Do you think these rocks are beautiful at outcrop scale? Well, be prepared, because I am about to show you what they look like under the microscope! [slide 2 times from the right and enjoy the view]
Introducing the MICROMEGA series
This is the first of many posts that will show rocks from the mega- to the micro-scale. Geology deals with many scales of observations and to me they cannot be divided! I personally could not imagine looking at rocks in the field without checking samples under the microscope or looking at thin sections without seeing the rocks in the field: that’s the philosophy that will be behind the MICROMEGA series. Look for the green MICROMEGA marker on the map!
Under the microscope, wollastonite (the fibrous crystals with brownish/yellow colors) are so large in this sample that I simply have no way of fitting them in a single shot (field of view only 3 mm wide). As you can see, there is little of the original limestone left in these rocks. Calcite (the mineral that is transparent at PPL with very high interference colors at CPL) has recrystallized to coarse-grained crystals due to the heath, while wollastonite is basically ‘eating up’ calcite and taking its calcium to grow (calcium is good for bones and wollastonite knows that!).
Rarely you might see other minerals, other than wollastonite, at least here in the core of recrystallized limestone (on the rims there is a world of minerals I will show you another time). However, there are also some interesting accessories that can tell more about the evolution of these rocks. For example, I have found this diopside rim overgrowing a wollastonite core (video below, 3 mm wide, seen at CPL). Diopside consists of calcium, silica, and magnesium [CaMgSi2O6], so I wander if its presence indicates that some magnesium entered the rock at some point or that maybe there maybe was also some dolomite [CaMg(CO3)2] in the rock to break down? Anyway, this stunning microstructure suggests that diopside formed after wollastonite. This is something we can learn only from the analysis of rocks at the microscope, which was absolutely not visible in the field!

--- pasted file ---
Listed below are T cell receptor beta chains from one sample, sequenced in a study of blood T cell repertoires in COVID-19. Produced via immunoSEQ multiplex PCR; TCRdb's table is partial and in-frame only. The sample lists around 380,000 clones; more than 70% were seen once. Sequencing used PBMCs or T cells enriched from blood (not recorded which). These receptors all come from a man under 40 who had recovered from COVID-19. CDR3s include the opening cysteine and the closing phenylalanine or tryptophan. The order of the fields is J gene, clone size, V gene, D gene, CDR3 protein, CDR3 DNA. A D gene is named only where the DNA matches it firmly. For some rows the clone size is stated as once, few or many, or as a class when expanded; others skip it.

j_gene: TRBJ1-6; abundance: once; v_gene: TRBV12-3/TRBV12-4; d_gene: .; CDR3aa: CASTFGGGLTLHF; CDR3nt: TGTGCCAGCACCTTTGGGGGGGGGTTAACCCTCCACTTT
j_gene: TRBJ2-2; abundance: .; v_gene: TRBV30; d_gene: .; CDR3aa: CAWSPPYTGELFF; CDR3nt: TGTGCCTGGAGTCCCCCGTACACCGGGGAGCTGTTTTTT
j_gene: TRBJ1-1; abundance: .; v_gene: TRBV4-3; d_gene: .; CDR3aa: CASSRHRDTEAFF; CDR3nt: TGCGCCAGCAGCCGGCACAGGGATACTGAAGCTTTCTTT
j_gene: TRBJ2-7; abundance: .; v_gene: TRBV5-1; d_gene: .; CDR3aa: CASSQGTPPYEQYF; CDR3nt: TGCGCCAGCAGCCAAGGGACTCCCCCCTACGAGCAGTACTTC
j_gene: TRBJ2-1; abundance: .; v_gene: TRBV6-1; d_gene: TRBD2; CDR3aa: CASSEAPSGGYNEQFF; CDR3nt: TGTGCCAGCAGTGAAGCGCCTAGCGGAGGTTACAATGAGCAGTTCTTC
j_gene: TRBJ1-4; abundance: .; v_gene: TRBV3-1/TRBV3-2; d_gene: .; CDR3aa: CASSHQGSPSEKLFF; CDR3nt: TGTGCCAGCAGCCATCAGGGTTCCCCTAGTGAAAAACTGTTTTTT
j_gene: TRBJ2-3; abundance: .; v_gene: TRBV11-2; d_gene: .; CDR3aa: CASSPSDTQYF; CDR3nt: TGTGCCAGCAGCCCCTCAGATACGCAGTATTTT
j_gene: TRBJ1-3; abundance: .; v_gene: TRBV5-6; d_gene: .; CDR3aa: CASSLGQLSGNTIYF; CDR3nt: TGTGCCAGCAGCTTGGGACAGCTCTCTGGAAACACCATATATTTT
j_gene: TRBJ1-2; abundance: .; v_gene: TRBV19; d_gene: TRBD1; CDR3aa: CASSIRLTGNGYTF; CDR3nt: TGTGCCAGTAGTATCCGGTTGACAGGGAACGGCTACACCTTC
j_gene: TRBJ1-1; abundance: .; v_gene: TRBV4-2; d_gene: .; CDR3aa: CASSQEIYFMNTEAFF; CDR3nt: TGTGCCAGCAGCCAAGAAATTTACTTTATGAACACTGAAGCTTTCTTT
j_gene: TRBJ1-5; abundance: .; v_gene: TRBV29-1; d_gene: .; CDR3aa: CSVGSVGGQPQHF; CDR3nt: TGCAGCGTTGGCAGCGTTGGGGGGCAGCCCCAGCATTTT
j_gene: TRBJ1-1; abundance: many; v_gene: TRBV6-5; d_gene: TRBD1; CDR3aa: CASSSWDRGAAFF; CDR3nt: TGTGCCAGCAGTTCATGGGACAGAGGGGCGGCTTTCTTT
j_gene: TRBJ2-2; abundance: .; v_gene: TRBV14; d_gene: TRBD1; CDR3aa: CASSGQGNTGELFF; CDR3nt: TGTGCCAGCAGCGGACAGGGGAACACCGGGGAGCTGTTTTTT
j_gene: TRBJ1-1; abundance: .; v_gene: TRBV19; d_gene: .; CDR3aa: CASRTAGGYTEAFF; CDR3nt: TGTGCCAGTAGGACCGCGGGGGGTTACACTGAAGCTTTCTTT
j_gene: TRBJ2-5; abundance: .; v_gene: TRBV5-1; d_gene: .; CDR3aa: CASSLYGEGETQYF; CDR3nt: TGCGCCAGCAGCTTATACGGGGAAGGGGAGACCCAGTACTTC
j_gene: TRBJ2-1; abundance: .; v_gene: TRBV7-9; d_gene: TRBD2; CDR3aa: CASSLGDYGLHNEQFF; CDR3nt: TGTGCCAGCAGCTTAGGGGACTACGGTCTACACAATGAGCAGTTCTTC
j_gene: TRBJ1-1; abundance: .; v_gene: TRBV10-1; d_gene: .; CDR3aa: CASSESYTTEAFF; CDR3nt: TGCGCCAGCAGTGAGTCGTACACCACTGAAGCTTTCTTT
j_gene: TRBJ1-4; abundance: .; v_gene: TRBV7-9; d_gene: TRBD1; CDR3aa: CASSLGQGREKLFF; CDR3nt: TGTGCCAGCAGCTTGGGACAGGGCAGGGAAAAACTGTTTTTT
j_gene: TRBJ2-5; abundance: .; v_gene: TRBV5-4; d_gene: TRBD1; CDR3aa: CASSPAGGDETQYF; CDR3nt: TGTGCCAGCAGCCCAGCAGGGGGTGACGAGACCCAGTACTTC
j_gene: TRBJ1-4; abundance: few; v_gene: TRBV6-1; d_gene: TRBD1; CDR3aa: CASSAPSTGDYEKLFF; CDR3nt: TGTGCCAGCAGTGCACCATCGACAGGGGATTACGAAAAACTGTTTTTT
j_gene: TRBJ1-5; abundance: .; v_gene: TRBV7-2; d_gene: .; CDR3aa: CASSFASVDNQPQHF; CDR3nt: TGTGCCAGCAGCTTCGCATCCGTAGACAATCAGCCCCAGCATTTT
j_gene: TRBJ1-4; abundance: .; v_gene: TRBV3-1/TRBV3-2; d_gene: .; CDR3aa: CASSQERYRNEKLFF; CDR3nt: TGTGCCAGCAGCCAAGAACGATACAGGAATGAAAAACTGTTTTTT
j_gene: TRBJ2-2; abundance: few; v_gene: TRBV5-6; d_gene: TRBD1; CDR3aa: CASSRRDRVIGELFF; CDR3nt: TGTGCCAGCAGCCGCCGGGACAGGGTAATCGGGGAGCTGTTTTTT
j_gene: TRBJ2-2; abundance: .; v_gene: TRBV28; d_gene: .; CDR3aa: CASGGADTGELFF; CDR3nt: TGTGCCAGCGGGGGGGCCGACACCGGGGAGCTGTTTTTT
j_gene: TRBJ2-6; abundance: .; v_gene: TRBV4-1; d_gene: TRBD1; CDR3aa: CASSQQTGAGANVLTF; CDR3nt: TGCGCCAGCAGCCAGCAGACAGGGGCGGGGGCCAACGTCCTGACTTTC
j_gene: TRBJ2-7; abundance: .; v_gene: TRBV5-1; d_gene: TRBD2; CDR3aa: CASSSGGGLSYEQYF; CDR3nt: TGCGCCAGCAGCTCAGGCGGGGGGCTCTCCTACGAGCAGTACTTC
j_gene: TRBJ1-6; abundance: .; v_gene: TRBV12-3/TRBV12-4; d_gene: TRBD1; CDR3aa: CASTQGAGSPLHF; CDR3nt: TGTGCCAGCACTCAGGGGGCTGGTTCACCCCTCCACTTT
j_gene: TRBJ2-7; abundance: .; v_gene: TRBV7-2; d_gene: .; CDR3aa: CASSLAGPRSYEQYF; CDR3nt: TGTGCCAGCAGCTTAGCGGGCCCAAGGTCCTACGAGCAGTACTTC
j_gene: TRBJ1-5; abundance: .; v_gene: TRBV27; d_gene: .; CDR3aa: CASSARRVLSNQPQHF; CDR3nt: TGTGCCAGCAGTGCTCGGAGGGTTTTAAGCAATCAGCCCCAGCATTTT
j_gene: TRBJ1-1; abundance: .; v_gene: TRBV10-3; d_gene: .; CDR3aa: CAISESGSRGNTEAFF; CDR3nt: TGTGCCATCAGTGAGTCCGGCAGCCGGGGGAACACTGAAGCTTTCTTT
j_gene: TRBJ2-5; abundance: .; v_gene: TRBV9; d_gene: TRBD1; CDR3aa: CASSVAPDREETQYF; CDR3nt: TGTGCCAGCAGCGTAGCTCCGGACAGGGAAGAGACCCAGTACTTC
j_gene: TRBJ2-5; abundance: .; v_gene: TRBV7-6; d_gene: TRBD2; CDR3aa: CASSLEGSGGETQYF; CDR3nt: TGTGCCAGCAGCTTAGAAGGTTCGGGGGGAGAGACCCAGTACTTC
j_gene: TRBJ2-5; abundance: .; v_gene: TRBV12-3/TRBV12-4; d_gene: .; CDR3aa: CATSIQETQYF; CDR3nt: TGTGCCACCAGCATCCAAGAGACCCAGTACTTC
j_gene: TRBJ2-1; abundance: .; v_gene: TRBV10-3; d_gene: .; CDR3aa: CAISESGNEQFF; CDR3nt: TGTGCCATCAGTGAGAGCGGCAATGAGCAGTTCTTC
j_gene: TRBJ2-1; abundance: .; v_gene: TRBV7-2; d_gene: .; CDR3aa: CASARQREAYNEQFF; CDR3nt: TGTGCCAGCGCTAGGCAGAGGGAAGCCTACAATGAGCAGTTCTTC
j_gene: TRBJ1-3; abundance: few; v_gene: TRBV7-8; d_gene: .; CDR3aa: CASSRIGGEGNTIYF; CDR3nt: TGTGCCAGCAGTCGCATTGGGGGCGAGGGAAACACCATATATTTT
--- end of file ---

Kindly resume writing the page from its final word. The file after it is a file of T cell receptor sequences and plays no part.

Why are skarns, like this one, important?
Skarn is an old Swedish mining term that means ‘wasterock’, because these rocks are normally found around sulphide and oxide ores, where important elements like iron, copper, tungsten, silver, and gold can be found. Elba is famous for her pyrite and hematite mines and for its skarns that surround the ore bodies. The term ‘wasterock’ is, in my opinion, misleading, though: skarns offer a plethora of information about how an ore body formed, as they preserve microstructures suggesting how chemical reactions, movement of elements, and interaction between hot fluids and rocks took place. Unfortunately there are not many studies on the Elba skarns but – who knows – perhaps this blog post will motivate some future Elban researcher 😊. In the meantime, stay tuned for the next posts!
I would like to thank Sandra McLaren, Silvio Ferrero, Marta Codeço, Ellie, Morgan, and Jerry Nelson for supporting my blog! If you like my geological posts and you wish to support me, you can do it by offering me a coffee at ko-fi!
Keller & Pialli (1990). Bollettino della Società Geologica Italiana, 109(2), 413-425.
Zucchi (2020). Geothermics, 85, 101765.
Papeschi, Vannucchi, Hirose & Okazaki (2022). Tectonics, 41(7), e2021TC007164.
The cropped map shown above is after Barberi et al. (1967). Carta geologica dell’Isola d’Elba alla scala 1:25000. Absolutely the most beautiful map ever realized for the island!